Komu v Vee Vee Enterprises Ltd (Civil Appeal E003 of 2021)  KEHC 14953 (KLR) (3 November 2022) (Judgment)
Neutral citation:  KEHC 14953 (KLR)
Republic of Kenya
Civil Appeal E003 of 2021
F Gikonyo, J
November 3, 2022
Martin Mburu Komu
Vee Vee Enterprises Ltd
(Being an appeal from the judgment and decree of Hon. A.N. Sisenda (R.M) delivered on 12thApril 2021 in Narok CMCC No. 184 of 2019)
1.The appellant was injured in a road traffic accident which took place on 29th August, 2019 along Narok- Bomet Road at TM Junction when motor vehicle registration KBX 009H hit KAY 976Q which had been parked off the road.
2.The judgment of the trial court subject of this appeal awarded general damages in the sum of Kshs. 400,000/=, special damages of Kshs 15,160/= Plus costs and interest which award has precipitated this appeal.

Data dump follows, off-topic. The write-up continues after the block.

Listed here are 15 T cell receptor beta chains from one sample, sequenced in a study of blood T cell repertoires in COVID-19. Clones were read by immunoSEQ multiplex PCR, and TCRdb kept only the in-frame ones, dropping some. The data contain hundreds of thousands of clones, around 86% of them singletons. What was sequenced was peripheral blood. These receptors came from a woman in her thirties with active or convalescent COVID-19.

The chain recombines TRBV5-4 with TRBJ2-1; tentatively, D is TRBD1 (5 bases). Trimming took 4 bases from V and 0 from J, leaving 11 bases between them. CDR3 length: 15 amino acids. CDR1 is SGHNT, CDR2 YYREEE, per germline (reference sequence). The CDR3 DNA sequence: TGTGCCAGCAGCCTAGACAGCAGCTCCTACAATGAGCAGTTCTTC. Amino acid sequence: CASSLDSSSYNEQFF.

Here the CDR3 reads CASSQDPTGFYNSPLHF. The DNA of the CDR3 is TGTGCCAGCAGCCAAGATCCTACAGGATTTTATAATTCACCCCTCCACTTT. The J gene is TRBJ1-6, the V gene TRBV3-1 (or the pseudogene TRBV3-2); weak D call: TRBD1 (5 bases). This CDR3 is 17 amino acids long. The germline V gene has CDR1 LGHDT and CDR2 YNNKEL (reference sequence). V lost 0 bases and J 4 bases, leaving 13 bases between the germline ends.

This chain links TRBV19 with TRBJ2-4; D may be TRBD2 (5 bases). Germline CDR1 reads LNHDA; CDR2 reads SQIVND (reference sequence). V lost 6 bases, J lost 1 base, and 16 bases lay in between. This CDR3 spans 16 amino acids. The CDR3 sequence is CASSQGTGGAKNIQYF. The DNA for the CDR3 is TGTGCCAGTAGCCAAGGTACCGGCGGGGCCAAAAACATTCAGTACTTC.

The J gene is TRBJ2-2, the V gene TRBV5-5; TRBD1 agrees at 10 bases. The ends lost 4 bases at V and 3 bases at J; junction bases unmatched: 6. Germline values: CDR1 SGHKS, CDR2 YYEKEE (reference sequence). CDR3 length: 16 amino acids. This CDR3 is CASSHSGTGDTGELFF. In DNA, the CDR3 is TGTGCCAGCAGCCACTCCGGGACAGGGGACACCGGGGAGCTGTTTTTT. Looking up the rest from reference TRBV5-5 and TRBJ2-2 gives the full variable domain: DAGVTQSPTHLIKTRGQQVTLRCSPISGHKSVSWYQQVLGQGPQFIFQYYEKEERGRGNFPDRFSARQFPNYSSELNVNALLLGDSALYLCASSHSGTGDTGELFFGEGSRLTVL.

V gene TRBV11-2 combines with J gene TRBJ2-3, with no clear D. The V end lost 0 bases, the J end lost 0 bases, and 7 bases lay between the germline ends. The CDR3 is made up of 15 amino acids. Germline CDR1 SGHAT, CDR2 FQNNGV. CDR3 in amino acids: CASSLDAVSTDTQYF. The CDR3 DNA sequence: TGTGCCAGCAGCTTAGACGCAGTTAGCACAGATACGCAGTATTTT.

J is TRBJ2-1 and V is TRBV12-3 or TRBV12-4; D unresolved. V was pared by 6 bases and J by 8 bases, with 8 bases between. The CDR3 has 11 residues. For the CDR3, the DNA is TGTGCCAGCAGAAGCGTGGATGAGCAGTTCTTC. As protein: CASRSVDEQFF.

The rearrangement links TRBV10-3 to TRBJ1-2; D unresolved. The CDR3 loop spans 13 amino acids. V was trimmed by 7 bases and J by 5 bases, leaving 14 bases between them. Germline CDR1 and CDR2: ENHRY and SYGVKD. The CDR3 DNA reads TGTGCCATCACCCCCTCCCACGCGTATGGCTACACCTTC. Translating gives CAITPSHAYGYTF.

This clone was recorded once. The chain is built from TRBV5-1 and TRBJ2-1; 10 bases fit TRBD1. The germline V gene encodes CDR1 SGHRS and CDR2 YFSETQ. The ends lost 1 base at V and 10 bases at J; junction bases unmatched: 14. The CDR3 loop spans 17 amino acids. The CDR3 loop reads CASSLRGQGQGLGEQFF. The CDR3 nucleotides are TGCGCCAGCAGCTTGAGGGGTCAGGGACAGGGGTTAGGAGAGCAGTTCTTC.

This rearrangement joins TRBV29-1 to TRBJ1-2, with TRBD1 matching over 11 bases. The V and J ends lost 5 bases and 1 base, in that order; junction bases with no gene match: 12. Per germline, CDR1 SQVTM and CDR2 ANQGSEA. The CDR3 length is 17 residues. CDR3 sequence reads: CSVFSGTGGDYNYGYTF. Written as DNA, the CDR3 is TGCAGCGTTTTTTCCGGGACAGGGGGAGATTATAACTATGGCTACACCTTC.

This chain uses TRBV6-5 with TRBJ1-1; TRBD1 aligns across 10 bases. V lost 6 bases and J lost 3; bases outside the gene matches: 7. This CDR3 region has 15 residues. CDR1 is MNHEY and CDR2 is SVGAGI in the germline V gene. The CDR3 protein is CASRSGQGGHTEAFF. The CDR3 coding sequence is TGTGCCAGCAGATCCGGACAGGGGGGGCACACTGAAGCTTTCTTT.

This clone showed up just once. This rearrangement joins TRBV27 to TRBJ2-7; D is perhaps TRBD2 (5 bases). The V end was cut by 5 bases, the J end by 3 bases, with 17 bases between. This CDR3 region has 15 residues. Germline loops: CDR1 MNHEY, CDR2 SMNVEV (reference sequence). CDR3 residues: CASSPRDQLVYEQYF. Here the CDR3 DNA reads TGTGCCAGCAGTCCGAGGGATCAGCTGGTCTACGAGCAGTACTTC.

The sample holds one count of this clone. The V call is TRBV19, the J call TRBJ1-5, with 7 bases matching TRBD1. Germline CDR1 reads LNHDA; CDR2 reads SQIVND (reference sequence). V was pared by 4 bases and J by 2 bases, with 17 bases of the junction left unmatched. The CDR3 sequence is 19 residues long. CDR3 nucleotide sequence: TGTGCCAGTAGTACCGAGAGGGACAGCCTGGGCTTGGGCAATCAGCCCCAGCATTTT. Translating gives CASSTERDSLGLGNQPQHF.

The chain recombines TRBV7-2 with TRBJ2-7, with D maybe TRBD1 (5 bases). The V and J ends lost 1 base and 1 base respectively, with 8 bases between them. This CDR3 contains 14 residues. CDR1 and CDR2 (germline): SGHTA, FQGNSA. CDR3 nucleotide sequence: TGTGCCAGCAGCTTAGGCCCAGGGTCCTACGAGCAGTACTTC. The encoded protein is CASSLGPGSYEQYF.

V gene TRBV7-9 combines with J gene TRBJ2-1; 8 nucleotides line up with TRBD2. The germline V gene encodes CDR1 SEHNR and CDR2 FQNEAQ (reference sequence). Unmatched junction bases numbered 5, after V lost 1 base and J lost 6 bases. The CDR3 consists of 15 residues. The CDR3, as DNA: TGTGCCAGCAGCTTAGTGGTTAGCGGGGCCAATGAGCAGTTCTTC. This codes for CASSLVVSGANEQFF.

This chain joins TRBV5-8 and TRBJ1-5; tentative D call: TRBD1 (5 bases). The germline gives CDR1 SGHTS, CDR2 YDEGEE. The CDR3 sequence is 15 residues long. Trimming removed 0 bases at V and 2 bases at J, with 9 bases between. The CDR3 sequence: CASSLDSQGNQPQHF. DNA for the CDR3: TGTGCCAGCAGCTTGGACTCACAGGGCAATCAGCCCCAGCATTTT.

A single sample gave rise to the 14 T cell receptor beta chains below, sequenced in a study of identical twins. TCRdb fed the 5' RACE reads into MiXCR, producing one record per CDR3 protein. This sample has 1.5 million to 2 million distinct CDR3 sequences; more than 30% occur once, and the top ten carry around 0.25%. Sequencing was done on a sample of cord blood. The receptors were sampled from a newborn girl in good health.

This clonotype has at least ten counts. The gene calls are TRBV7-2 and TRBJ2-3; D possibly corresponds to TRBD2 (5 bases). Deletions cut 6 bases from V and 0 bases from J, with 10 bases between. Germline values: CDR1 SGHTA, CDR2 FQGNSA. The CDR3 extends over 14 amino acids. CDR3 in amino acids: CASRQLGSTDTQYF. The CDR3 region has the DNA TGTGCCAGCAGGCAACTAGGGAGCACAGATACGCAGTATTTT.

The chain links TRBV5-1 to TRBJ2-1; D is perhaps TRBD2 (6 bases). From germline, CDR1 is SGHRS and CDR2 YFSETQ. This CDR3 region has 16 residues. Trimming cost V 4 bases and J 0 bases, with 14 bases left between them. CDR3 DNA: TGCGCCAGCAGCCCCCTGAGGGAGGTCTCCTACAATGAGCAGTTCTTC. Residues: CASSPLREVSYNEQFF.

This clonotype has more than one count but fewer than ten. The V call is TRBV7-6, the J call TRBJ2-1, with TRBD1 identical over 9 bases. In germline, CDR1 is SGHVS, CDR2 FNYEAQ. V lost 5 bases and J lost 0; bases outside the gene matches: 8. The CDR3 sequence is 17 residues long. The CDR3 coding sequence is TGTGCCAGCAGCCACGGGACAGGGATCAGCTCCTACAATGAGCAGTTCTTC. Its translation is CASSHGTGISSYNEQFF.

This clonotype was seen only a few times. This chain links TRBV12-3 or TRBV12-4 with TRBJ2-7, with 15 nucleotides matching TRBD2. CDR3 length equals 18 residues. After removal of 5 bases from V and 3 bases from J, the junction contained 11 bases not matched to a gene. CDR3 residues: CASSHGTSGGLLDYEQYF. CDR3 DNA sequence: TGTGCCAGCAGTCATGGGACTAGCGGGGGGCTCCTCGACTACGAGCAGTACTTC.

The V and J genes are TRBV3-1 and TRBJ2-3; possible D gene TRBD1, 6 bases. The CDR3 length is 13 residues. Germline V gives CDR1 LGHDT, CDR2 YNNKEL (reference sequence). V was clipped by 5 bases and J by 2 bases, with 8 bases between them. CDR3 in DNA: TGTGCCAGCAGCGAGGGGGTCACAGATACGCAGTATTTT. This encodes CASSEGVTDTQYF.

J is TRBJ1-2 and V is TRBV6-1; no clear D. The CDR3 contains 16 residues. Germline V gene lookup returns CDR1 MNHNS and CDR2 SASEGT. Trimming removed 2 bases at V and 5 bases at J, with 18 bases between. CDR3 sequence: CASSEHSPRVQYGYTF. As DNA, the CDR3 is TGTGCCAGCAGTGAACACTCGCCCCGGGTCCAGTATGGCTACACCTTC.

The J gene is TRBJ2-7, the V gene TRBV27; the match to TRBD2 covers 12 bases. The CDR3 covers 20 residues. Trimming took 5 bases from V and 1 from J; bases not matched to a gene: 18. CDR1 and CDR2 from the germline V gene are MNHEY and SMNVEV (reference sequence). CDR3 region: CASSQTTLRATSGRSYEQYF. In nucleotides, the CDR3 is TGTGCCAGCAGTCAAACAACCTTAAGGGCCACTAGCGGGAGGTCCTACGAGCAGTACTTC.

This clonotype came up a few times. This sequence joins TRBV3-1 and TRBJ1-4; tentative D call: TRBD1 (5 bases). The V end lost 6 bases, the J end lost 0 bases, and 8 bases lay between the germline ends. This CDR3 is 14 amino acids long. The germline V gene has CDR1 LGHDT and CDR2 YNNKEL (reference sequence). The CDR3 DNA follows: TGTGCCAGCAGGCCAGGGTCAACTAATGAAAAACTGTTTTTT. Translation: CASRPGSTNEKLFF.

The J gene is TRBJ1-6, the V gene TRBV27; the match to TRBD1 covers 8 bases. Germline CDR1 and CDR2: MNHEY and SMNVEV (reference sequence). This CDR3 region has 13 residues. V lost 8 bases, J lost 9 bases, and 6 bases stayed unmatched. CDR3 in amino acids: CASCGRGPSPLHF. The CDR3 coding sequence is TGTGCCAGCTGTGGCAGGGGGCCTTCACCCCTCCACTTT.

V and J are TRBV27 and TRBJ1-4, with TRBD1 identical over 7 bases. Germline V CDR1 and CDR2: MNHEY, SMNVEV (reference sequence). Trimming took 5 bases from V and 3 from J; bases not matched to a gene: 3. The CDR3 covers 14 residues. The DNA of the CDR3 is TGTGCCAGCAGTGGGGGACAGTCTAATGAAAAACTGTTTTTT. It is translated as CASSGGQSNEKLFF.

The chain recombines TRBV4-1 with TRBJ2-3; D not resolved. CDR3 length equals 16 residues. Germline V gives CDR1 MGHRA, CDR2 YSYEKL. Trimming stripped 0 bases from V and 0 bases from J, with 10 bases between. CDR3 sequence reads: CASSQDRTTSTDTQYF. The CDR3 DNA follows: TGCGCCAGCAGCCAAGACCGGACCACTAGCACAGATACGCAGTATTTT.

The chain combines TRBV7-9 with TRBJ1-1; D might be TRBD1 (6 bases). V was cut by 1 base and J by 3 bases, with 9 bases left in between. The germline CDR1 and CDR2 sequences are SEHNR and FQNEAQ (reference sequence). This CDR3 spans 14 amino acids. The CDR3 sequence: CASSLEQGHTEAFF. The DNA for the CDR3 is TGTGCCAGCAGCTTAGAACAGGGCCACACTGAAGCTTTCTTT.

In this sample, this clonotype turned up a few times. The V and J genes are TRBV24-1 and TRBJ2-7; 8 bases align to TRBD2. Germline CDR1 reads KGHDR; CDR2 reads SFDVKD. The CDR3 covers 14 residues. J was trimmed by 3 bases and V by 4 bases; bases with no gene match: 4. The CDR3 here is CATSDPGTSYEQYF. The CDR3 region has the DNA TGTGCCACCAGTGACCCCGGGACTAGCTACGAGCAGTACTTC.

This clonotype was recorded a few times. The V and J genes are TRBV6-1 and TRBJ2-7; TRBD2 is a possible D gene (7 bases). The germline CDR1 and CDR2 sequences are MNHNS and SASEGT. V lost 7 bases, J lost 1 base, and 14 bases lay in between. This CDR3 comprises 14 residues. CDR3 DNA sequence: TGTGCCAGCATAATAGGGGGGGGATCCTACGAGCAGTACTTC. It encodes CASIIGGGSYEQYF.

3.Liability was settled by consent in the ratio 80:20 in favour of the appellant.
4.The five grounds set out in the Memorandum of Appeal date 16th April, 2021 challenge quantum of damages.
5.The issue therefore is;i.Whether the learned trial court applied wrong principles in assessing general damages at Kshs. 400,000 or made an award of damages which was inordinately low.
Directions of the court.
6.The appeal was canvassed by way of written submissions. Both parties filed written submissions.